Poor anti-virus left ‘back door’ for hospital attack

The computer virus attack which infiltrated Barts and the London NHS Trust's 4,700-strong PC network last year was due to anti-virus not being implemented properly.

This was according to an independent review carried out by Tony Rowe, a specialist IT consultant recommended by the NHS London Programme for IT.

As well as calling the incident "entirely avoidable", the review also said that there was a "substantive failure" of the Trust's information governance processes - especially those within the ICT domain.

Although the Trust's virus protection was updated on a daily basis prior to the attack, it did not reach all PCs and was configured incorrectly on some PCs.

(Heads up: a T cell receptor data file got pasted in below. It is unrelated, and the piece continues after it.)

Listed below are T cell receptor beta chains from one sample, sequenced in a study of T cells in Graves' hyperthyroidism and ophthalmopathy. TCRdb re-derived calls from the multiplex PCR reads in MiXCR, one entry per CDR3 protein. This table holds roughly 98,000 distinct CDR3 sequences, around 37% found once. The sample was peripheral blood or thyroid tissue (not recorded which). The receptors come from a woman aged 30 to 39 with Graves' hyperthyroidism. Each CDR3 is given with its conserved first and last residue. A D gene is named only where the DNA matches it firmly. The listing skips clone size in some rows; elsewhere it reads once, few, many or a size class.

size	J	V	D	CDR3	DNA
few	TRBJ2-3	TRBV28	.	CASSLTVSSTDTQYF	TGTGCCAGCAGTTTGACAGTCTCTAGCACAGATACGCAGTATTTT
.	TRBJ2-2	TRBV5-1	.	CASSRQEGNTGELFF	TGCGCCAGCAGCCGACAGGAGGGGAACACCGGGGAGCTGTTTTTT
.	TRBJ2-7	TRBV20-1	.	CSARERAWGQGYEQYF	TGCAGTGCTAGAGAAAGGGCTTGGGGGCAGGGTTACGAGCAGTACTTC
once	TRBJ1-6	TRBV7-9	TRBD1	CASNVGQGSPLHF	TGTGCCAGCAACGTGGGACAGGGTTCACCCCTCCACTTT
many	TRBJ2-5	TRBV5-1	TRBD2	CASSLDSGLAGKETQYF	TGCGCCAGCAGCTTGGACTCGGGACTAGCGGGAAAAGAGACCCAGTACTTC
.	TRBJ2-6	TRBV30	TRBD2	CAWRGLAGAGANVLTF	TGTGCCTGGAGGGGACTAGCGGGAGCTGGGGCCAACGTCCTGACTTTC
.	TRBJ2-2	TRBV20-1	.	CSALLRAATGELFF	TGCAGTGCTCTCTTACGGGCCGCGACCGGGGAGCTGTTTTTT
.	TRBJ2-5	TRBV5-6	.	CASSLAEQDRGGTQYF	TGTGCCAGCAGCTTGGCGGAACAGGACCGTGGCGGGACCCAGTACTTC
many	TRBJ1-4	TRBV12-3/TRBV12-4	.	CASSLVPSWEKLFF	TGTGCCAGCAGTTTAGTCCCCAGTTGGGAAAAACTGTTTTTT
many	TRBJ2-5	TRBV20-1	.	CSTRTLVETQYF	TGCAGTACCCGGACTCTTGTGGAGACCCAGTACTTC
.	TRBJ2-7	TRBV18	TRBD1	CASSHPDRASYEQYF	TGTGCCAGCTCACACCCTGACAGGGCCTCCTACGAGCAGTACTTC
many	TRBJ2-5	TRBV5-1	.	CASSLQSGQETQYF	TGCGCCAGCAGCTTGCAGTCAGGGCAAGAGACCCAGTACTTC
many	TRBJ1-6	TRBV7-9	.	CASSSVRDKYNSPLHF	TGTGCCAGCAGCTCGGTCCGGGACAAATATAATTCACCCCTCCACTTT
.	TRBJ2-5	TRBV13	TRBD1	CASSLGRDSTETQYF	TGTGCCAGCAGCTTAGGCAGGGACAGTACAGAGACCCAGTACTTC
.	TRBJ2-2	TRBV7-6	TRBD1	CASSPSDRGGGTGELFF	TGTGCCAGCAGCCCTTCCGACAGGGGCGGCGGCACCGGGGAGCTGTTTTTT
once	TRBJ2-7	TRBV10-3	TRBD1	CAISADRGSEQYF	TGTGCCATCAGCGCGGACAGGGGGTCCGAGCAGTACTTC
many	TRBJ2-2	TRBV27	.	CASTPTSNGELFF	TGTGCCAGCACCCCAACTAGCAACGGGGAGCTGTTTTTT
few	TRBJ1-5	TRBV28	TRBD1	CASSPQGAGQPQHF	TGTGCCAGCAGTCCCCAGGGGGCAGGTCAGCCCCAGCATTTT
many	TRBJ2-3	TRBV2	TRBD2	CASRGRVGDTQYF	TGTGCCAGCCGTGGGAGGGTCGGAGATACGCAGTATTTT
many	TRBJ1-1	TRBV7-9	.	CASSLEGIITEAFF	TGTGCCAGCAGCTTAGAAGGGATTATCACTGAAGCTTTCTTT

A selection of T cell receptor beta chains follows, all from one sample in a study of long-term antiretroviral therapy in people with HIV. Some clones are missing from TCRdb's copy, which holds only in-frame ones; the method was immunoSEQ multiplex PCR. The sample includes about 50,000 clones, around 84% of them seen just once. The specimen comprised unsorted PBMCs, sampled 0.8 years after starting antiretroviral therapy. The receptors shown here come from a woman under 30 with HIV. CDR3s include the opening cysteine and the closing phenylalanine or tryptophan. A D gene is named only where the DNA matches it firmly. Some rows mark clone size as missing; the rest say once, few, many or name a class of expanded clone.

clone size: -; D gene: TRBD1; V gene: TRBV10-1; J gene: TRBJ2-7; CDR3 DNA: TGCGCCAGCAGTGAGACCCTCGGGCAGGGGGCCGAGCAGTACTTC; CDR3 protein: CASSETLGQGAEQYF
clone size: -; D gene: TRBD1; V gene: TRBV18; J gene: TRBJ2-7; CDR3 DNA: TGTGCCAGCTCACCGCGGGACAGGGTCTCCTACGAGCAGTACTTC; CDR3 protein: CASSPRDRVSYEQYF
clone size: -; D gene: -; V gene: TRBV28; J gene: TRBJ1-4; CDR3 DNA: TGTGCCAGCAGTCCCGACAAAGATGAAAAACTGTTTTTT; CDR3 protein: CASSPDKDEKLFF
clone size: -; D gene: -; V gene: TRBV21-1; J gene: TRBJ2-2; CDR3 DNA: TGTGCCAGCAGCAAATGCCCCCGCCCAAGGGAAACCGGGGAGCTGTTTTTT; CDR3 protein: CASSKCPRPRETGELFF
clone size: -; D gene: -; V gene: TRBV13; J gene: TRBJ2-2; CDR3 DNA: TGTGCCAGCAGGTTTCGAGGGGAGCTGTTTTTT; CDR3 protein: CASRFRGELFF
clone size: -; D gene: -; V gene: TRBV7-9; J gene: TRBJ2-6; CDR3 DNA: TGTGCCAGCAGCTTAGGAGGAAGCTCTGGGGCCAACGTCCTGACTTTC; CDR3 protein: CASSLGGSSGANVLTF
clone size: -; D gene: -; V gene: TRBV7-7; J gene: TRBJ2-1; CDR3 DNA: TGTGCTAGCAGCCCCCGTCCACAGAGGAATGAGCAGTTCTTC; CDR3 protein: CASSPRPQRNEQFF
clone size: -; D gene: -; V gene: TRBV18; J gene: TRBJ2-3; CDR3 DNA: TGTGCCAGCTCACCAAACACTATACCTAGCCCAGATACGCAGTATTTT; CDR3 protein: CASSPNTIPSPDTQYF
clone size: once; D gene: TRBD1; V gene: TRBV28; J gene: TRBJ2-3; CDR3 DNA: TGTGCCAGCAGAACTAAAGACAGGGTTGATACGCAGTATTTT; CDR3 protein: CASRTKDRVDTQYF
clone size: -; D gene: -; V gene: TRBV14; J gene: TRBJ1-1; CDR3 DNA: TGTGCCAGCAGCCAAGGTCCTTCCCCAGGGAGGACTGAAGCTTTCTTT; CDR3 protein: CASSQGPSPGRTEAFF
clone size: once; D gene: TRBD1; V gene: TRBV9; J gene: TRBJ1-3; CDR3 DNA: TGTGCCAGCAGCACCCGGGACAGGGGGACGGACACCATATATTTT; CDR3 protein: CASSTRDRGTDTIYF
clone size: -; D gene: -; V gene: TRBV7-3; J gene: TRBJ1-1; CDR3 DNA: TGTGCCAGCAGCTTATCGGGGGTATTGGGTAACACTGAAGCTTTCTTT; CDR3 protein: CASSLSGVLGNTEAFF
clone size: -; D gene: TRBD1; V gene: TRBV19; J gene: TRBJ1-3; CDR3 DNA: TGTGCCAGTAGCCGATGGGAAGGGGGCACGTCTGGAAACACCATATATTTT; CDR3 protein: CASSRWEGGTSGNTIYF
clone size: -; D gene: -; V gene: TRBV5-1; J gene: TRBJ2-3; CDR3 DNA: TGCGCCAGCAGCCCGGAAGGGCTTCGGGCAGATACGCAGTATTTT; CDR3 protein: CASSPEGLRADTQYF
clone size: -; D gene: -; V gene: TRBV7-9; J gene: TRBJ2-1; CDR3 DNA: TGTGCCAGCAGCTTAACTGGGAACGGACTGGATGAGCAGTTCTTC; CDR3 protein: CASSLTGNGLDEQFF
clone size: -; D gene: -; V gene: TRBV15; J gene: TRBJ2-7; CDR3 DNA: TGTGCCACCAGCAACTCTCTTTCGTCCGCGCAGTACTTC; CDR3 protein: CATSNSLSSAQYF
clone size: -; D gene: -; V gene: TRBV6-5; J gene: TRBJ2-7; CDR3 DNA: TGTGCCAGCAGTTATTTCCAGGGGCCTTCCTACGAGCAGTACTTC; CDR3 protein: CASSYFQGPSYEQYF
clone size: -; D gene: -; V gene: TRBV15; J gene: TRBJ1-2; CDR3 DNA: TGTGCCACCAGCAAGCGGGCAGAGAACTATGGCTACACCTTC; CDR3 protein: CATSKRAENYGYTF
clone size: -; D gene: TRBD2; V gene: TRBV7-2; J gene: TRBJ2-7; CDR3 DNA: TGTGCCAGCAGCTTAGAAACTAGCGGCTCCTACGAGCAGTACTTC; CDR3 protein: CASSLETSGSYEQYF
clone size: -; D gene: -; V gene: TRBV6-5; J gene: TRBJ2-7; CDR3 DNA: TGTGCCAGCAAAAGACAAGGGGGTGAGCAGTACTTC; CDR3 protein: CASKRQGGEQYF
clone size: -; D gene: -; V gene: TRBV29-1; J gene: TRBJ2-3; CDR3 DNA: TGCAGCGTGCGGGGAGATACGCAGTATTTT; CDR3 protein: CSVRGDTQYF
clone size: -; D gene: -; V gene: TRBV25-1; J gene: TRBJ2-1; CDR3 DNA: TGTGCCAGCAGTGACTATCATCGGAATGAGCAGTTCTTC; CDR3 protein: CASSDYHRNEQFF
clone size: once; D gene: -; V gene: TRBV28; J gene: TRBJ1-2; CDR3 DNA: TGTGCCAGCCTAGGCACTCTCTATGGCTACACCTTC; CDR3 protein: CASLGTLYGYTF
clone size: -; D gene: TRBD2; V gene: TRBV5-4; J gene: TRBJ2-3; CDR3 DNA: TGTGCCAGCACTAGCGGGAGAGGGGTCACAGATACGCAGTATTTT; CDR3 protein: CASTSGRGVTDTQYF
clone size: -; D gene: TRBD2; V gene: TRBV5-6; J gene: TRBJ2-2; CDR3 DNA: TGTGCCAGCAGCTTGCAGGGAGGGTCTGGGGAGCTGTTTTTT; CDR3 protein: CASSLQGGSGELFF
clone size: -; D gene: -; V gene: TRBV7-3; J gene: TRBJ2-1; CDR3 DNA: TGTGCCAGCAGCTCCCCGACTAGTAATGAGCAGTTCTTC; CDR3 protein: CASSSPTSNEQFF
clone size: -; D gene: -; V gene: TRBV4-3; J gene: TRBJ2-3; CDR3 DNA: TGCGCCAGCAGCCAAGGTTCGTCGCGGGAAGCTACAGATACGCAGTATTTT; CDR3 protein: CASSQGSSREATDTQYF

This left the "back door" which the Mytob' virus used to infiltrate the network. The investigation also revealed that the virus was introduced accidentally, with no malicious intent.

The report concluded: "This incident could have threatened the well-being of patients and the morale of staff, as well as the long-term reputation of the Trust."

However, the report had some praise for hospital staff, saying that the possibility of such a serious outcome did not turn into reality thanks to their flexible and reactive responses. Rowe said that it was a difficult and challenging incident for the hospital community.

An intensive programme of measures to improve management systems and processes is now due for completion by April, which will improve the Trust's protection and significantly reduce the risk of another attack.